Guest Blog: Mat Oxley - One MotoGP season – more than a thousand crashes is delighted to feature the work of iconic MotoGP writer Mat Oxley. Oxley is a former racer, TT winner and highly respected author of biographies of world champions Mick Doohan and Valentino Rossi, and currently writes for Motor Sport Magazine, where he is MotoGP correspondent. We are featuring sections from Oxley's blogs, which are posted in full on the Motor Sport Magazine website.

One MotoGP season – more than a thousand crashes

During 2016 there were more than a thousand crashes in a MotoGP season for the first time in the sport’s history. What does this tell us about what’s going on?

There are two ways to judge how a rider and his motorcycle are working together: how many times the rider ends up on the podium and how often he ends up in the gravel.

Inevitably, the two stats tend to be diametrically opposed. And rarely more so than in 2003 when Alex Barros scored one podium from 16 races at the cost of crashing his factory Yamaha YZR-M1 14 times.

Working out the sum of that glory-versus-disaster equation was an epiphany for Yamaha’s embattled race bosses; it was the moment when they realised they better get serious and spend some proper money to build the best bike and buy the best rider, or otherwise take the M1 home to Hamamatsu and never come back.

In 2004 Masao Furusawa’s big-bang engine, Jeremy Burgess’s chassis tweaks and Valentino Rossi’s sublime riding gave Yamaha a very different sum-total: nine race wins, two further podiums and a world championship at the cost of just four tumbles. (A crash-rate nevertheless fourfold Rossi’s 2003 accident rate when he rode Honda’s brilliant RC211V.)

During his first sojourn at Yamaha, Rossi crashed his M1 on average 4.5 times each season. When he defected to Ducati he suffered much like Barros had done eight years later: Rossi dumped the Desmosedici 12 times during 2011, an almost threefold increase, for the sake of one podium.

So you see how the glory-versus-disaster equation often adds up to the truth; which underlines the value of the annual crash report published by Dorna and

Read the rest of Mat Oxley's blog on the Motor Sport Magazine website.


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The way they are building and 'modifying' the tracks nowadays is the biggest factor in my opinion. Those massive tarmac run-off areas are inviting riders to take more risks, because you can totally afford to miss the corner. Not just because there's little chance that you'll crash, but you probably won't even lose time. All you have to be careful of is not to gain a place.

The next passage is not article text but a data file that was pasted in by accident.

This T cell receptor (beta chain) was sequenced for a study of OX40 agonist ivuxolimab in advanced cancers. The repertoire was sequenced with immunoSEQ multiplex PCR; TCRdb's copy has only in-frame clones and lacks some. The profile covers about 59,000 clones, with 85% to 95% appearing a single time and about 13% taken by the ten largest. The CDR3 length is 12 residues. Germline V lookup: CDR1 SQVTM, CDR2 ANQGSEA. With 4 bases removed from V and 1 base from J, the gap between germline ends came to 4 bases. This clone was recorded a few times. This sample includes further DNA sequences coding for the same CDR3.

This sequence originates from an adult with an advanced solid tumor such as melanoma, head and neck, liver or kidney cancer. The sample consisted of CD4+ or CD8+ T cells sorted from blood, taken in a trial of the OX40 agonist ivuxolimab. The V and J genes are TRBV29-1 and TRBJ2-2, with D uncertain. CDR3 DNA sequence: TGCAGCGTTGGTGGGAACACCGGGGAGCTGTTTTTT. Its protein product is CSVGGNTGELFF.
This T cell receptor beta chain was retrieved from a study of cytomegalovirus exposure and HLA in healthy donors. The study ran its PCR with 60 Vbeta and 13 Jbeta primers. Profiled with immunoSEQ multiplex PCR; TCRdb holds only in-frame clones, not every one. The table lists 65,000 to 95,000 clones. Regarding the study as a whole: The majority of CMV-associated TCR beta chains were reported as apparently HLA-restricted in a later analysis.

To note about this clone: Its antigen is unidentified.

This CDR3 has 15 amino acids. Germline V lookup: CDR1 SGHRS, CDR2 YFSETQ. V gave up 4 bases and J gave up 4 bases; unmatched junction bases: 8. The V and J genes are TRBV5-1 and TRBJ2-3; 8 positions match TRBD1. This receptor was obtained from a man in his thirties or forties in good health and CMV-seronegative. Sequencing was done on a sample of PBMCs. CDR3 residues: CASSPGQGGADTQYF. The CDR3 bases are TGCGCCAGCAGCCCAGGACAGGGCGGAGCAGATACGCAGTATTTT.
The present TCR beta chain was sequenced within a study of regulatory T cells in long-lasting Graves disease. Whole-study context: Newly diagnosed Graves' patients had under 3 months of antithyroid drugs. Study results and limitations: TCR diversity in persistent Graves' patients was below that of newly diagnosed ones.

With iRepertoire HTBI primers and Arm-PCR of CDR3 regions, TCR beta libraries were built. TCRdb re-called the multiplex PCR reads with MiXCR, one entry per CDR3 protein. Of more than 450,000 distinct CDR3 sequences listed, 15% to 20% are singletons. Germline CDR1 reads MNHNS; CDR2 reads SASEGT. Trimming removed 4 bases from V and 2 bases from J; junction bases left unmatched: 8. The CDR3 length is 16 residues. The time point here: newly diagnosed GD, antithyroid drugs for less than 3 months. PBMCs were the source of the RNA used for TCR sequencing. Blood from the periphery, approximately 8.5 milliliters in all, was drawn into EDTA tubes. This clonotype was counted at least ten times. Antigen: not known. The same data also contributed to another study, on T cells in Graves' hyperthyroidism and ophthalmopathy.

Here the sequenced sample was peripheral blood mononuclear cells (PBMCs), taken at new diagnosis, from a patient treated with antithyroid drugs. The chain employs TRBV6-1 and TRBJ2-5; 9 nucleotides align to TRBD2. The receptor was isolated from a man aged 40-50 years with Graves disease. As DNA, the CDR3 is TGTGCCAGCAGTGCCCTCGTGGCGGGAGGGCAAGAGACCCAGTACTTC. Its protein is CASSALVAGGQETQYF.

Mat does mention this aspect, but I feel it's still underestimated how serious this factor is. Apart from having an adverse effect on safety in several ways, it also is polluting the races by letting riders get away with serious mistakes and still be in the fighting group, and getting podiums at the cost of riders who do stay on track. All that nonsense with endless penalties for 'exceeding track limits' isn't exactly making things better either, now you have to wait for a jury to know who qualified where and who is going to have time added after his race. That in turn gives rise to discussions over and over again, it's annoying.

Apart from all that it also makes the tracks bloody ugly. It doesn't even look much like a road anymore, which for me starts to take away much of the feeling of speed and sensation that resonates with riding bikes 'in reality'. I want to see a strip of tarmac surrounded by a grass field or hills, with gravel traps where neccessary. I have read some comments from riders this year that Spielberg felt a bit like that, like riding in the countryside, and that they loved that.

Of course we want safety, no question, but we also want good honest racing. So running off track should cost you LOTS of time. Get rid of those tarmac areas, bring back gravel traps, sand traps and grass land. Maybe long grass is an idea. Or maybe even small shrubbery instead of gravel traps, who knows. For a long time now, everytime when more accidents happen because of riders running off track, the 'solution' of the organisers is to create even more tarmac run-off. They totally ignore the obvious fact that riders will change their riding to use that. Please stop ruining all tracks, it does not work! 

Just goes to show that rider aids are so much more for performance and lap times than they are for safety.  As big of deal as the manus make out of them, reality is much different, which makes them more of a marketing tool.